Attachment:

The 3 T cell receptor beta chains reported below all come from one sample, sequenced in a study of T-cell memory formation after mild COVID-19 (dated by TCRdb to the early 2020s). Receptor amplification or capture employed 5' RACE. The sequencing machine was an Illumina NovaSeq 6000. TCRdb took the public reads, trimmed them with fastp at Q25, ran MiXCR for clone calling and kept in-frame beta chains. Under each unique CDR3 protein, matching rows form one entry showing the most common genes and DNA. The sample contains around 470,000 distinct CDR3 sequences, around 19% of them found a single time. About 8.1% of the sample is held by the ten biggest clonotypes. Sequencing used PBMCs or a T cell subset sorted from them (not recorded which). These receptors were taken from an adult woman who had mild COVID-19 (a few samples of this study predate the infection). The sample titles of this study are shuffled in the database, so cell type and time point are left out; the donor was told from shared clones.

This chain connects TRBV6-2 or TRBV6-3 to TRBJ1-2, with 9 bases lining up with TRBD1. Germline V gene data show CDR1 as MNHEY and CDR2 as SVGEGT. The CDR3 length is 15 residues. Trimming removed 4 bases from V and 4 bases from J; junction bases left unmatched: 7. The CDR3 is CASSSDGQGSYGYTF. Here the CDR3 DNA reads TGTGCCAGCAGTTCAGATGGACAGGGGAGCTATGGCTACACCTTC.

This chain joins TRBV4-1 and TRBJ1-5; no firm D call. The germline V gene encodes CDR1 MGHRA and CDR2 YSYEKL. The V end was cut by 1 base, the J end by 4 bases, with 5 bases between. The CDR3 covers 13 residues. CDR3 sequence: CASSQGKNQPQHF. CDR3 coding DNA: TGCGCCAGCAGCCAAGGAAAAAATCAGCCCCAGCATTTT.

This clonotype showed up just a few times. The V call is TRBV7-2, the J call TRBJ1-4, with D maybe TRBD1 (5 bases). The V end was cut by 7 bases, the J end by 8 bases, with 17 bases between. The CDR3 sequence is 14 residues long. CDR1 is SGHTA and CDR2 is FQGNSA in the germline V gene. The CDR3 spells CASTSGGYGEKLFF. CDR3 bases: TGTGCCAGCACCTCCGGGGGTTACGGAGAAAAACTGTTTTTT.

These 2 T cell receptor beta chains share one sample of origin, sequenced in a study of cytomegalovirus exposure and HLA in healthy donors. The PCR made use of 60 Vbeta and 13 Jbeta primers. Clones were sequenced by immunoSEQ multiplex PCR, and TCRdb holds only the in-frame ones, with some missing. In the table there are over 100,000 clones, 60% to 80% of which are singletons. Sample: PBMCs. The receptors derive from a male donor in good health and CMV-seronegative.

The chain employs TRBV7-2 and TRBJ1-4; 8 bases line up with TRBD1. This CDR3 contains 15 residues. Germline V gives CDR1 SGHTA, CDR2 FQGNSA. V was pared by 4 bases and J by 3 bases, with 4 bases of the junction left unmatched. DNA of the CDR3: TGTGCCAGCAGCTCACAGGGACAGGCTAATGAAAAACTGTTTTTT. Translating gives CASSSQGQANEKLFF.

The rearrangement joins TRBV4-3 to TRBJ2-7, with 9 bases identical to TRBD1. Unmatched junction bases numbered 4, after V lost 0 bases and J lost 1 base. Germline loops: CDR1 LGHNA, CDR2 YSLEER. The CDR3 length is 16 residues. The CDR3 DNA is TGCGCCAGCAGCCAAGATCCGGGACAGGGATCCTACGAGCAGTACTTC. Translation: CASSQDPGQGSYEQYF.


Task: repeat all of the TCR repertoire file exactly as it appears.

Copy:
The 3 T cell receptor beta chains reported below all come from one sample, sequenced in a study of T-cell memory formation after mild COVID-19 (dated by TCRdb to the early 2020s). Receptor amplification or capture employed 5' RACE. The sequencing machine was an Illumina NovaSeq 6000. TCRdb took the public reads, trimmed them with fastp at Q25, ran MiXCR for clone calling and kept in-frame beta chains. Under each unique CDR3 protein, matching rows form one entry showing the most common genes and DNA. The sample contains around 470,000 distinct CDR3 sequences, around 19% of them found a single time. About 8.1% of the sample is held by the ten biggest clonotypes. Sequencing used PBMCs or a T cell subset sorted from them (not recorded which). These receptors were taken from an adult woman who had mild COVID-19 (a few samples of this study predate the infection). The sample titles of this study are shuffled in the database, so cell type and time point are left out; the donor was told from shared clones.

This chain connects TRBV6-2 or TRBV6-3 to TRBJ1-2, with 9 bases lining up with TRBD1. Germline V gene data show CDR1 as MNHEY and CDR2 as SVGEGT. The CDR3 length is 15 residues. Trimming removed 4 bases from V and 4 bases from J; junction bases left unmatched: 7. The CDR3 is CASSSDGQGSYGYTF. Here the CDR3 DNA reads TGTGCCAGCAGTTCAGATGGACAGGGGAGCTATGGCTACACCTTC.

This chain joins TRBV4-1 and TRBJ1-5; no firm D call. The germline V gene encodes CDR1 MGHRA and CDR2 YSYEKL. The V end was cut by 1 base, the J end by 4 bases, with 5 bases between. The CDR3 covers 13 residues. CDR3 sequence: CASSQGKNQPQHF. CDR3 coding DNA: TGCGCCAGCAGCCAAGGAAAAAATCAGCCCCAGCATTTT.

This clonotype showed up just a few times. The V call is TRBV7-2, the J call TRBJ1-4, with D maybe TRBD1 (5 bases). The V end was cut by 7 bases, the J end by 8 bases, with 17 bases between. The CDR3 sequence is 14 residues long. CDR1 is SGHTA and CDR2 is FQGNSA in the germline V gene. The CDR3 spells CASTSGGYGEKLFF. CDR3 bases: TGTGCCAGCACCTCCGGGGGTTACGGAGAAAAACTGTTTTTT.

These 2 T cell receptor beta chains share one sample of origin, sequenced in a study of cytomegalovirus exposure and HLA in healthy donors. The PCR made use of 60 Vbeta and 13 Jbeta primers. Clones were sequenced by immunoSEQ multiplex PCR, and TCRdb holds only the in-frame ones, with some missing. In the table there are over 100,000 clones, 60% to 80% of which are singletons. Sample: PBMCs. The receptors derive from a male donor in good health and CMV-seronegative.

The chain employs TRBV7-2 and TRBJ1-4; 8 bases line up with TRBD1. This CDR3 contains 15 residues. Germline V gives CDR1 SGHTA, CDR2 FQGNSA. V was pared by 4 bases and J by 3 bases, with 4 bases of the junction left unmatched. DNA of the CDR3: TGTGCCAGCAGCTCACAGGGACAGGCTAATGAAAAACTGTTTTTT. Translating gives CASSSQGQANEKLFF.

The rearrangement joins TRBV4-3 to TRBJ2-7, with 9 bases identical to TRBD1. Unmatched junction bases numbered 4, after V lost 0 bases and J lost 1 base. Germline loops: CDR1 LGHNA, CDR2 YSLEER. The CDR3 length is 16 residues. The CDR3 DNA is TGCGCCAGCAGCCAAGATCCGGGACAGGGATCCTACGAGCAGTACTTC. Translation: CASSQDPGQGSYEQYF.